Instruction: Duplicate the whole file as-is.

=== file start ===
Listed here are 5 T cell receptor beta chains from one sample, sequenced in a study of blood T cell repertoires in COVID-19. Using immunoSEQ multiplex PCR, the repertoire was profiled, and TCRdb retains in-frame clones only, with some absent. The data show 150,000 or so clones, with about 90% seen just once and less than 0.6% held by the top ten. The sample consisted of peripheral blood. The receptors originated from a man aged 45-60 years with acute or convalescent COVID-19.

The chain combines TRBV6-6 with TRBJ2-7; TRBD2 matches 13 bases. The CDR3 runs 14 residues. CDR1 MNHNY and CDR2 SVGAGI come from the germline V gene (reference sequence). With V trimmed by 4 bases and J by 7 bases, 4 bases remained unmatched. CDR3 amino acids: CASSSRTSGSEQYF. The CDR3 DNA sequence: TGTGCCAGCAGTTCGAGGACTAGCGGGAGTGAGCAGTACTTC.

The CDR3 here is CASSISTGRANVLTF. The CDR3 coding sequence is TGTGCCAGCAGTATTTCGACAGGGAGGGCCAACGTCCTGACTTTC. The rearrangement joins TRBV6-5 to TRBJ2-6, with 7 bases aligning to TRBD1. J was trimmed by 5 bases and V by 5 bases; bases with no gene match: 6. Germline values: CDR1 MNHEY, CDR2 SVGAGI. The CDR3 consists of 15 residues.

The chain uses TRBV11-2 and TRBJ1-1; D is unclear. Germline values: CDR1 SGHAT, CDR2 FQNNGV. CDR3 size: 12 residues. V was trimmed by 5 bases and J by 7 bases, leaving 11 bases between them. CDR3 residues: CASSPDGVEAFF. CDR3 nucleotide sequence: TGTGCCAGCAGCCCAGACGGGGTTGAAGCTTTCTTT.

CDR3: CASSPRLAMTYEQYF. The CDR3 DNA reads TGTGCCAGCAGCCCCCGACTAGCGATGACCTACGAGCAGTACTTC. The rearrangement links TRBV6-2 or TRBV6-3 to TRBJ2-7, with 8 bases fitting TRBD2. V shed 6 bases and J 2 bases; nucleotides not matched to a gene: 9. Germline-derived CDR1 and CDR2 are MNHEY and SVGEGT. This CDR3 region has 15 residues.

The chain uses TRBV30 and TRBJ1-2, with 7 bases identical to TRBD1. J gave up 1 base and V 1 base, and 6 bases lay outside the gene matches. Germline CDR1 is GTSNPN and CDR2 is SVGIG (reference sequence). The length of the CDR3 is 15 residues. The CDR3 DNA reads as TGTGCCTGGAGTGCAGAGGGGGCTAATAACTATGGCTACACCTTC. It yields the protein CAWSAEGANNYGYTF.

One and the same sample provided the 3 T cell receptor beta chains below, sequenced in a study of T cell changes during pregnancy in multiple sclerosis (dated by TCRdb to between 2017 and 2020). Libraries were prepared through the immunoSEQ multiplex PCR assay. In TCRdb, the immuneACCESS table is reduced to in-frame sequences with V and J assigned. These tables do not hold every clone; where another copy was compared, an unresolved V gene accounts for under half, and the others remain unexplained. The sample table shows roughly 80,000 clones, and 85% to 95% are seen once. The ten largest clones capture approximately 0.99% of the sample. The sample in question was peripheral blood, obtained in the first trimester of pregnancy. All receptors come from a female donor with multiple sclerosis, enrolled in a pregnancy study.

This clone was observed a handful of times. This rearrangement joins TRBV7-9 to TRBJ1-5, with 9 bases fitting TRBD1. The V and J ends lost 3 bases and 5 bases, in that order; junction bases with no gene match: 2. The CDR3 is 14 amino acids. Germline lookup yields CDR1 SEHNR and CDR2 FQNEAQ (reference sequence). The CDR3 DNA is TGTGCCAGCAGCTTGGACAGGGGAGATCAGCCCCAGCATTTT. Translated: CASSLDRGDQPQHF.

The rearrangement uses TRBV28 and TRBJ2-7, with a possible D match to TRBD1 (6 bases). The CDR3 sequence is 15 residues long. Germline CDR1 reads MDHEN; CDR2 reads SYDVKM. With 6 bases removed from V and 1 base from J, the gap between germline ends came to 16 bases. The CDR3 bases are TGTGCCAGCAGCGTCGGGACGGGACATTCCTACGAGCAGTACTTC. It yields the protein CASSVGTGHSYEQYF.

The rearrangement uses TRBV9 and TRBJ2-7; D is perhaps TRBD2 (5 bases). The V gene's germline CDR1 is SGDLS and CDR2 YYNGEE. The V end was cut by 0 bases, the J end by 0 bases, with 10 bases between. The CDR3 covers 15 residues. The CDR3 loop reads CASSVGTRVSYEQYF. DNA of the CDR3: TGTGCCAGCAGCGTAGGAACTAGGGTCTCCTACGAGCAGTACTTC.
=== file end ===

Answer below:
Listed here are 5 T cell receptor beta chains from one sample, sequenced in a study of blood T cell repertoires in COVID-19. Using immunoSEQ multiplex PCR, the repertoire was profiled, and TCRdb retains in-frame clones only, with some absent. The data show 150,000 or so clones, with about 90% seen just once and less than 0.6% held by the top ten. The sample consisted of peripheral blood. The receptors originated from a man aged 45-60 years with acute or convalescent COVID-19.

The chain combines TRBV6-6 with TRBJ2-7; TRBD2 matches 13 bases. The CDR3 runs 14 residues. CDR1 MNHNY and CDR2 SVGAGI come from the germline V gene (reference sequence). With V trimmed by 4 bases and J by 7 bases, 4 bases remained unmatched. CDR3 amino acids: CASSSRTSGSEQYF. The CDR3 DNA sequence: TGTGCCAGCAGTTCGAGGACTAGCGGGAGTGAGCAGTACTTC.

The CDR3 here is CASSISTGRANVLTF. The CDR3 coding sequence is TGTGCCAGCAGTATTTCGACAGGGAGGGCCAACGTCCTGACTTTC. The rearrangement joins TRBV6-5 to TRBJ2-6, with 7 bases aligning to TRBD1. J was trimmed by 5 bases and V by 5 bases; bases with no gene match: 6. Germline values: CDR1 MNHEY, CDR2 SVGAGI. The CDR3 consists of 15 residues.

The chain uses TRBV11-2 and TRBJ1-1; D is unclear. Germline values: CDR1 SGHAT, CDR2 FQNNGV. CDR3 size: 12 residues. V was trimmed by 5 bases and J by 7 bases, leaving 11 bases between them. CDR3 residues: CASSPDGVEAFF. CDR3 nucleotide sequence: TGTGCCAGCAGCCCAGACGGGGTTGAAGCTTTCTTT.

CDR3: CASSPRLAMTYEQYF. The CDR3 DNA reads TGTGCCAGCAGCCCCCGACTAGCGATGACCTACGAGCAGTACTTC. The rearrangement links TRBV6-2 or TRBV6-3 to TRBJ2-7, with 8 bases fitting TRBD2. V shed 6 bases and J 2 bases; nucleotides not matched to a gene: 9. Germline-derived CDR1 and CDR2 are MNHEY and SVGEGT. This CDR3 region has 15 residues.

The chain uses TRBV30 and TRBJ1-2, with 7 bases identical to TRBD1. J gave up 1 base and V 1 base, and 6 bases lay outside the gene matches. Germline CDR1 is GTSNPN and CDR2 is SVGIG (reference sequence). The length of the CDR3 is 15 residues. The CDR3 DNA reads as TGTGCCTGGAGTGCAGAGGGGGCTAATAACTATGGCTACACCTTC. It yields the protein CAWSAEGANNYGYTF.

One and the same sample provided the 3 T cell receptor beta chains below, sequenced in a study of T cell changes during pregnancy in multiple sclerosis (dated by TCRdb to between 2017 and 2020). Libraries were prepared through the immunoSEQ multiplex PCR assay. In TCRdb, the immuneACCESS table is reduced to in-frame sequences with V and J assigned. These tables do not hold every clone; where another copy was compared, an unresolved V gene accounts for under half, and the others remain unexplained. The sample table shows roughly 80,000 clones, and 85% to 95% are seen once. The ten largest clones capture approximately 0.99% of the sample. The sample in question was peripheral blood, obtained in the first trimester of pregnancy. All receptors come from a female donor with multiple sclerosis, enrolled in a pregnancy study.

This clone was observed a handful of times. This rearrangement joins TRBV7-9 to TRBJ1-5, with 9 bases fitting TRBD1. The V and J ends lost 3 bases and 5 bases, in that order; junction bases with no gene match: 2. The CDR3 is 14 amino acids. Germline lookup yields CDR1 SEHNR and CDR2 FQNEAQ (reference sequence). The CDR3 DNA is TGTGCCAGCAGCTTGGACAGGGGAGATCAGCCCCAGCATTTT. Translated: CASSLDRGDQPQHF.

The rearrangement uses TRBV28 and TRBJ2-7, with a possible D match to TRBD1 (6 bases). The CDR3 sequence is 15 residues long. Germline CDR1 reads MDHEN; CDR2 reads SYDVKM. With 6 bases removed from V and 1 base from J, the gap between germline ends came to 16 bases. The CDR3 bases are TGTGCCAGCAGCGTCGGGACGGGACATTCCTACGAGCAGTACTTC. It yields the protein CASSVGTGHSYEQYF.

The rearrangement uses TRBV9 and TRBJ2-7; D is perhaps TRBD2 (5 bases). The V gene's germline CDR1 is SGDLS and CDR2 YYNGEE. The V end was cut by 0 bases, the J end by 0 bases, with 10 bases between. The CDR3 covers 15 residues. The CDR3 loop reads CASSVGTRVSYEQYF. DNA of the CDR3: TGTGCCAGCAGCGTAGGAACTAGGGTCTCCTACGAGCAGTACTTC.